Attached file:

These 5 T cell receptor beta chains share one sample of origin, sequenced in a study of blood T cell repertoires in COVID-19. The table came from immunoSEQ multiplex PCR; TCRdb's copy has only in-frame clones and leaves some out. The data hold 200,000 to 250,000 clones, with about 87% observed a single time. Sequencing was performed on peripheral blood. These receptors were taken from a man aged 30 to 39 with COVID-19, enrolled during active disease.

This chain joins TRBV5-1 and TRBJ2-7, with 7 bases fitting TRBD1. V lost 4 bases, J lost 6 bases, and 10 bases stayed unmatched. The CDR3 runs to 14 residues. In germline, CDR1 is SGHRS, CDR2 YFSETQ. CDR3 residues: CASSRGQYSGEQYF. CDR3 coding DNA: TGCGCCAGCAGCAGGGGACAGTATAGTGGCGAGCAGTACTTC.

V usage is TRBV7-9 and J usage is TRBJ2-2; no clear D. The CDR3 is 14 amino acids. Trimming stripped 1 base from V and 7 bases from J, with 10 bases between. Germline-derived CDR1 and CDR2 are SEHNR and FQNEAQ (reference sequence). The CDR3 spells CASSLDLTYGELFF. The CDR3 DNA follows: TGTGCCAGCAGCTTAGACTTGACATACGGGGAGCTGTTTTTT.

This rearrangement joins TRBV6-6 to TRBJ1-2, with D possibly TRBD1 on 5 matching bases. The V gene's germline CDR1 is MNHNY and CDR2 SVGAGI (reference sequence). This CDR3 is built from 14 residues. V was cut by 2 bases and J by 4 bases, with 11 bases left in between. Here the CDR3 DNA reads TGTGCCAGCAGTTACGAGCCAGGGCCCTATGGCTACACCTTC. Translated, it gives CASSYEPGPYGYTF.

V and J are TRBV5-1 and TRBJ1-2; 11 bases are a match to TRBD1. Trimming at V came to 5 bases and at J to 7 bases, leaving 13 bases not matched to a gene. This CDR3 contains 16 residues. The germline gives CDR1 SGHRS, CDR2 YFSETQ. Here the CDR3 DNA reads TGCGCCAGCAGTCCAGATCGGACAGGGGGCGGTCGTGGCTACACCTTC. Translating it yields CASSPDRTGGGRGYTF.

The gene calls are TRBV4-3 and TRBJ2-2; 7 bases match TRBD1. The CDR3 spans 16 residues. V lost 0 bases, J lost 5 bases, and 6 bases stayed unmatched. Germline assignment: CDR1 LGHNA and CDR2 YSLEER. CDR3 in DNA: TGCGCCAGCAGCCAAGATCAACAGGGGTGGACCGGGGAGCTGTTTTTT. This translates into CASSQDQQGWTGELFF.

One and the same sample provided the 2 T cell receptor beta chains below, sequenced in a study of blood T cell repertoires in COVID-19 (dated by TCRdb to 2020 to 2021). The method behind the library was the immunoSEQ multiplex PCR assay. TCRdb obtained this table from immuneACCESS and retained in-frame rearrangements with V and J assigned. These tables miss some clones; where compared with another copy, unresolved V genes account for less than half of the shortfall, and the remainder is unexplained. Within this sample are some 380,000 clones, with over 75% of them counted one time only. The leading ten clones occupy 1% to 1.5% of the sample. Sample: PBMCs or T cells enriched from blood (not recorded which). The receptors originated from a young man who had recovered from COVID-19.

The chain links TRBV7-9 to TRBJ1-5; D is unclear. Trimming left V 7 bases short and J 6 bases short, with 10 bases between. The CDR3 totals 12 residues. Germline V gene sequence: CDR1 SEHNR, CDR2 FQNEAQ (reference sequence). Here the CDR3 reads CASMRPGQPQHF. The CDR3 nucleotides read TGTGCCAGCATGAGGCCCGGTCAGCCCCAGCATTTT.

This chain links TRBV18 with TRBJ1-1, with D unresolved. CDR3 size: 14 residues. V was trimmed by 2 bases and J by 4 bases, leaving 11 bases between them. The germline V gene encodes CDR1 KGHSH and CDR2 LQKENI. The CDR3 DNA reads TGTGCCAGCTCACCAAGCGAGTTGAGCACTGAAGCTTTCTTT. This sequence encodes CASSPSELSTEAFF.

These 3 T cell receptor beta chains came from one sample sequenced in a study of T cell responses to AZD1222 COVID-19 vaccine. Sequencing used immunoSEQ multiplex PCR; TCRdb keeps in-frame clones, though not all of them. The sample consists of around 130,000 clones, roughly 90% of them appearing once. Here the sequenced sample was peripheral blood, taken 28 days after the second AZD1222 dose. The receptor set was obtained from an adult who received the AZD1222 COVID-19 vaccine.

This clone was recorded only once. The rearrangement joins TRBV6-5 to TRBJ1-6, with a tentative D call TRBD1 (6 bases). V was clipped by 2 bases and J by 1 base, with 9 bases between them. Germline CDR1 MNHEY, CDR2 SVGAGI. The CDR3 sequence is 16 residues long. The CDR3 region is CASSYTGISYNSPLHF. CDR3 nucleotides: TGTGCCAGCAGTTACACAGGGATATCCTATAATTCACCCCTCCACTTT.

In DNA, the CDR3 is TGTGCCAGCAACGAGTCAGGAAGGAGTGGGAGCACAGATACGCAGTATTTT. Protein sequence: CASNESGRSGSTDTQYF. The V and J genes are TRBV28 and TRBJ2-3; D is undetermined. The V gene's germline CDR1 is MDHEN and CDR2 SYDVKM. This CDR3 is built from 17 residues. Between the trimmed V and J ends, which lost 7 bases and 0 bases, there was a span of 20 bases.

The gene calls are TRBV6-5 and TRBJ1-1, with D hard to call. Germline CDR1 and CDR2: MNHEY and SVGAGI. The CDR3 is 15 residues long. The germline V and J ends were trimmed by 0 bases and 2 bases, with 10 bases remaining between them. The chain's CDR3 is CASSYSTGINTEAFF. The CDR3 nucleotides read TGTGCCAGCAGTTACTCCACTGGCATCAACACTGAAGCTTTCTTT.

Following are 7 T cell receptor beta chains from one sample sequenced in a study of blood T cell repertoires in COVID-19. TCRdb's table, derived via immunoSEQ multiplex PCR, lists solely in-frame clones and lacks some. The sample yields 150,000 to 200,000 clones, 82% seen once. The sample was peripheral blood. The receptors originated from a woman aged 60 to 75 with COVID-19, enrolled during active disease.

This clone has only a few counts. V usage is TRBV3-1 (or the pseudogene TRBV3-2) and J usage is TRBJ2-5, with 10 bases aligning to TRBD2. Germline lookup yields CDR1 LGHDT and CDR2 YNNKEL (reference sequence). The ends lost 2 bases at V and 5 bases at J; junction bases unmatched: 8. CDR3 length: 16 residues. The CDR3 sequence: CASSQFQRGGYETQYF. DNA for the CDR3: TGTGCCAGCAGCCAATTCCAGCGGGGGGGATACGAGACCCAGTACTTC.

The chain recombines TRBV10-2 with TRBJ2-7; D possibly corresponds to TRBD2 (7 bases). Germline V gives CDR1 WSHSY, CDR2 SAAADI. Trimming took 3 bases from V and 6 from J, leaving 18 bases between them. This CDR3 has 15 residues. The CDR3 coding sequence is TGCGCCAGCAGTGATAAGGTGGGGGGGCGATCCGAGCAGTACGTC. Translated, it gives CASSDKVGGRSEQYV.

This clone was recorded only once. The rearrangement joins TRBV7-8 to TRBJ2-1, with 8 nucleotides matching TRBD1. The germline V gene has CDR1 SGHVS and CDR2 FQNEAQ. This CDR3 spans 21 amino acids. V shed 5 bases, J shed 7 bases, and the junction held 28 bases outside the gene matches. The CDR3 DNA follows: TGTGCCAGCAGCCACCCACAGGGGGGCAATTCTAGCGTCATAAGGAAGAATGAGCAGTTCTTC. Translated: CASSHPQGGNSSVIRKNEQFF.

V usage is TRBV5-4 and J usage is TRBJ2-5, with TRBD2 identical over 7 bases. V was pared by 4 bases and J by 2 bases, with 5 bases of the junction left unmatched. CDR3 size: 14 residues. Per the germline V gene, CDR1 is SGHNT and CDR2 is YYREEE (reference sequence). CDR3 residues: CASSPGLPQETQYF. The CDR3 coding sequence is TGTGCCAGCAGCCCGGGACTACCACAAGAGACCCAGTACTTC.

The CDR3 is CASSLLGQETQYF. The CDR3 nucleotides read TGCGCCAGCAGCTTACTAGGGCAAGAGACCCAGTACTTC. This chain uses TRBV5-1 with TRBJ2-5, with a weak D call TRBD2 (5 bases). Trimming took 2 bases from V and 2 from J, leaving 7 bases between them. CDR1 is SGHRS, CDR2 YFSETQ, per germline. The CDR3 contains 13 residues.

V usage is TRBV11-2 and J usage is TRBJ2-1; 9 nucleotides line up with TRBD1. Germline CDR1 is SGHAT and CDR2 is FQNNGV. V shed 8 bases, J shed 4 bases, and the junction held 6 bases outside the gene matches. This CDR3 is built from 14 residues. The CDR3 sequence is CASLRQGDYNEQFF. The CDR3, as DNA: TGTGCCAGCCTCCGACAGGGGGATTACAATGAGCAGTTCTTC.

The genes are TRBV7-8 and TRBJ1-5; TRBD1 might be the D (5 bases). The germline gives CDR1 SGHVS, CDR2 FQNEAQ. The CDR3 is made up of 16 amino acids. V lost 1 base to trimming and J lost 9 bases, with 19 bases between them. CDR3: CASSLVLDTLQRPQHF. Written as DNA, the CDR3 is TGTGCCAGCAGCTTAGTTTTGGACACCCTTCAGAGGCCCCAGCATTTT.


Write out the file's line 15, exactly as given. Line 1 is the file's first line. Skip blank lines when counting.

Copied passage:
This clone has only a few counts. V usage is TRBV3-1 (or the pseudogene TRBV3-2) and J usage is TRBJ2-5, with 10 bases aligning to TRBD2. Germline lookup yields CDR1 LGHDT and CDR2 YNNKEL (reference sequence). The ends lost 2 bases at V and 5 bases at J; junction bases unmatched: 8. CDR3 length: 16 residues. The CDR3 sequence: CASSQFQRGGYETQYF. DNA for the CDR3: TGTGCCAGCAGCCAATTCCAGCGGGGGGGATACGAGACCCAGTACTTC.